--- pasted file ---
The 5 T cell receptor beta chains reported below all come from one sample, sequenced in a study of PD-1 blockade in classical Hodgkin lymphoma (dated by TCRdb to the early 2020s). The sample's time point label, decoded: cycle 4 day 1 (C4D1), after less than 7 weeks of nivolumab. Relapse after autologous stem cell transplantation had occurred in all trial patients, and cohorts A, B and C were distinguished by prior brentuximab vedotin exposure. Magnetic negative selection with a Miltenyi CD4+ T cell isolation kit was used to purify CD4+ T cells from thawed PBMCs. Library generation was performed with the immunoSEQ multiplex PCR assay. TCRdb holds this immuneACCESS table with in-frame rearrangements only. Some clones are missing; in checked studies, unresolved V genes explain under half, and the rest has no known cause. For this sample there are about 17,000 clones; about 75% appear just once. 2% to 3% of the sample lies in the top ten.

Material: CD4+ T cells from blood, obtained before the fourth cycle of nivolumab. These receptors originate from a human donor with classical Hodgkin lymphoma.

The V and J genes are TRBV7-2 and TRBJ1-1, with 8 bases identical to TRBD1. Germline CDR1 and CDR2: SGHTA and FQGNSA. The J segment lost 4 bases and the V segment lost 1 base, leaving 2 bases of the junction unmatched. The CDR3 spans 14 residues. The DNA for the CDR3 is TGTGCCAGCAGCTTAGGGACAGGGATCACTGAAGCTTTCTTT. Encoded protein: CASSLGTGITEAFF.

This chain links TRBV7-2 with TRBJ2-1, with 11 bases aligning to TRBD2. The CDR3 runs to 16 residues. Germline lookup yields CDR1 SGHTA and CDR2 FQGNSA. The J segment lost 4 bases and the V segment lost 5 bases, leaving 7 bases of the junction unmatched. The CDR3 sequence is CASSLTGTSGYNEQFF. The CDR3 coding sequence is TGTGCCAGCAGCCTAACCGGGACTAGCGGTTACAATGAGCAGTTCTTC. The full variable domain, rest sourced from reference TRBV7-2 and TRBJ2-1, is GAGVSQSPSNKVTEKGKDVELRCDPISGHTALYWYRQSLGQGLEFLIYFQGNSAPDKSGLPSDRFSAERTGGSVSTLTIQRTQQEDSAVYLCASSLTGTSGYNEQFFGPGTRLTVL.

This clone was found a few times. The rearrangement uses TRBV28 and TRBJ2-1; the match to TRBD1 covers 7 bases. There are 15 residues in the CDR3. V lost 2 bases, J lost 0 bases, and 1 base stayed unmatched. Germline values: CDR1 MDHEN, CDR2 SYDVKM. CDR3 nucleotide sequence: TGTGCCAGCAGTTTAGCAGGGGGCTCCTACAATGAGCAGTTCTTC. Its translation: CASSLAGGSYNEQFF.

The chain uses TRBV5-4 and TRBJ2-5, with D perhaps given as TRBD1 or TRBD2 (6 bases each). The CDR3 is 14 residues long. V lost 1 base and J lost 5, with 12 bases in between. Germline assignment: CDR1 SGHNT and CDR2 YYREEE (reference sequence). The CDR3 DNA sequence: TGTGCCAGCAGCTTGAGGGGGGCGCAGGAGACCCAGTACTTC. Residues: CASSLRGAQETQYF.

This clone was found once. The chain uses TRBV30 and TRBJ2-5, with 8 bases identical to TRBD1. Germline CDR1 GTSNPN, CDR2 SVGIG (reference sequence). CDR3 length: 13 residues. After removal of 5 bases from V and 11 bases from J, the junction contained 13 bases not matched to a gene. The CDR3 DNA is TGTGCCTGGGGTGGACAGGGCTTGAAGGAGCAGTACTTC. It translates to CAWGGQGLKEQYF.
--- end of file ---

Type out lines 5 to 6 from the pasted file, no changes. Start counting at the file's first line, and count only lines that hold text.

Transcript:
This clone was found a few times. The rearrangement uses TRBV28 and TRBJ2-1; the match to TRBD1 covers 7 bases. There are 15 residues in the CDR3. V lost 2 bases, J lost 0 bases, and 1 base stayed unmatched. Germline values: CDR1 MDHEN, CDR2 SYDVKM. CDR3 nucleotide sequence: TGTGCCAGCAGTTTAGCAGGGGGCTCCTACAATGAGCAGTTCTTC. Its translation: CASSLAGGSYNEQFF.

The chain uses TRBV5-4 and TRBJ2-5, with D perhaps given as TRBD1 or TRBD2 (6 bases each). The CDR3 is 14 residues long. V lost 1 base and J lost 5, with 12 bases in between. Germline assignment: CDR1 SGHNT and CDR2 YYREEE (reference sequence). The CDR3 DNA sequence: TGTGCCAGCAGCTTGAGGGGGGCGCAGGAGACCCAGTACTTC. Residues: CASSLRGAQETQYF.